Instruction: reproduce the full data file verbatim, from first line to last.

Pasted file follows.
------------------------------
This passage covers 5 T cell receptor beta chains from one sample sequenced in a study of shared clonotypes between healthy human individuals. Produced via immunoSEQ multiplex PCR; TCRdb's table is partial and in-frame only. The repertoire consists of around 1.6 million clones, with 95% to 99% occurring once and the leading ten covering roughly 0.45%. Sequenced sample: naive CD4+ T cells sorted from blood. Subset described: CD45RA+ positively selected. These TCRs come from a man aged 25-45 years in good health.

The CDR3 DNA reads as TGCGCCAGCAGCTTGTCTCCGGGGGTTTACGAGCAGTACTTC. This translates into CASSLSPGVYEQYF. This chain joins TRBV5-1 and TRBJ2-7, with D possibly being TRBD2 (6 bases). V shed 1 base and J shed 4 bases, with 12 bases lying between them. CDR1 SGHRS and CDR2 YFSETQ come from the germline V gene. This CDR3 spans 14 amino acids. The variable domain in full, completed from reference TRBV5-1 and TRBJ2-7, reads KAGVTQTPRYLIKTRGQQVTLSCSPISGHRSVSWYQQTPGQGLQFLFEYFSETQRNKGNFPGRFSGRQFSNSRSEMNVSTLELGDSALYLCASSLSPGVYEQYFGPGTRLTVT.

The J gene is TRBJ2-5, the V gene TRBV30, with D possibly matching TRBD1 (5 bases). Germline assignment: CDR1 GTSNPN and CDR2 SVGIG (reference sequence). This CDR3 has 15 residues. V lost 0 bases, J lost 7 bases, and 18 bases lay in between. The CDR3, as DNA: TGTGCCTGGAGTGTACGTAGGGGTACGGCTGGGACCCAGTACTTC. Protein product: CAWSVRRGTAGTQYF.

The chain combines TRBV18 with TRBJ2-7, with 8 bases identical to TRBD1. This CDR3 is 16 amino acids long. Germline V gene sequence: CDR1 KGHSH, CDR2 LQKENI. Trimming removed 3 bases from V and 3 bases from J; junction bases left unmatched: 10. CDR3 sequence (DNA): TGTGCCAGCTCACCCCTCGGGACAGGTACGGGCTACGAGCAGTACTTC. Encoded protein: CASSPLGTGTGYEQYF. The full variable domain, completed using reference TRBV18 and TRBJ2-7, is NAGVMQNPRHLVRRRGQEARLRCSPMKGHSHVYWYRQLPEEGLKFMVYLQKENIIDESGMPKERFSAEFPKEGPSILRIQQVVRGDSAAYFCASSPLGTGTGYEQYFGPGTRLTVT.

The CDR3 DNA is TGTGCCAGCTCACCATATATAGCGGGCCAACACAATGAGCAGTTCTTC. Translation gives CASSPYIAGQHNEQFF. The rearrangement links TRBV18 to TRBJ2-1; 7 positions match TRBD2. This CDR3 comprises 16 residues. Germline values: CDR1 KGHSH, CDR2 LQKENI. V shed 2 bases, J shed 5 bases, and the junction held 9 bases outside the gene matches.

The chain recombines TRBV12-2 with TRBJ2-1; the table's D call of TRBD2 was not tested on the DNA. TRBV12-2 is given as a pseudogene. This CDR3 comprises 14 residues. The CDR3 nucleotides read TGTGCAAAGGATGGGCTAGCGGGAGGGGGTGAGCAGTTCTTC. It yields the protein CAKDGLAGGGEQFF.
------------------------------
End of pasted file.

This passage covers 5 T cell receptor beta chains from one sample sequenced in a study of shared clonotypes between healthy human individuals. Produced via immunoSEQ multiplex PCR; TCRdb's table is partial and in-frame only. The repertoire consists of around 1.6 million clones, with 95% to 99% occurring once and the leading ten covering roughly 0.45%. Sequenced sample: naive CD4+ T cells sorted from blood. Subset described: CD45RA+ positively selected. These TCRs come from a man aged 25-45 years in good health.

The CDR3 DNA reads as TGCGCCAGCAGCTTGTCTCCGGGGGTTTACGAGCAGTACTTC. This translates into CASSLSPGVYEQYF. This chain joins TRBV5-1 and TRBJ2-7, with D possibly being TRBD2 (6 bases). V shed 1 base and J shed 4 bases, with 12 bases lying between them. CDR1 SGHRS and CDR2 YFSETQ come from the germline V gene. This CDR3 spans 14 amino acids. The variable domain in full, completed from reference TRBV5-1 and TRBJ2-7, reads KAGVTQTPRYLIKTRGQQVTLSCSPISGHRSVSWYQQTPGQGLQFLFEYFSETQRNKGNFPGRFSGRQFSNSRSEMNVSTLELGDSALYLCASSLSPGVYEQYFGPGTRLTVT.

The J gene is TRBJ2-5, the V gene TRBV30, with D possibly matching TRBD1 (5 bases). Germline assignment: CDR1 GTSNPN and CDR2 SVGIG (reference sequence). This CDR3 has 15 residues. V lost 0 bases, J lost 7 bases, and 18 bases lay in between. The CDR3, as DNA: TGTGCCTGGAGTGTACGTAGGGGTACGGCTGGGACCCAGTACTTC. Protein product: CAWSVRRGTAGTQYF.

The chain combines TRBV18 with TRBJ2-7, with 8 bases identical to TRBD1. This CDR3 is 16 amino acids long. Germline V gene sequence: CDR1 KGHSH, CDR2 LQKENI. Trimming removed 3 bases from V and 3 bases from J; junction bases left unmatched: 10. CDR3 sequence (DNA): TGTGCCAGCTCACCCCTCGGGACAGGTACGGGCTACGAGCAGTACTTC. Encoded protein: CASSPLGTGTGYEQYF. The full variable domain, completed using reference TRBV18 and TRBJ2-7, is NAGVMQNPRHLVRRRGQEARLRCSPMKGHSHVYWYRQLPEEGLKFMVYLQKENIIDESGMPKERFSAEFPKEGPSILRIQQVVRGDSAAYFCASSPLGTGTGYEQYFGPGTRLTVT.

The CDR3 DNA is TGTGCCAGCTCACCATATATAGCGGGCCAACACAATGAGCAGTTCTTC. Translation gives CASSPYIAGQHNEQFF. The rearrangement links TRBV18 to TRBJ2-1; 7 positions match TRBD2. This CDR3 comprises 16 residues. Germline values: CDR1 KGHSH, CDR2 LQKENI. V shed 2 bases, J shed 5 bases, and the junction held 9 bases outside the gene matches.

The chain recombines TRBV12-2 with TRBJ2-1; the table's D call of TRBD2 was not tested on the DNA. TRBV12-2 is given as a pseudogene. This CDR3 comprises 14 residues. The CDR3 nucleotides read TGTGCAAAGGATGGGCTAGCGGGAGGGGGTGAGCAGTTCTTC. It yields the protein CAKDGLAGGGEQFF.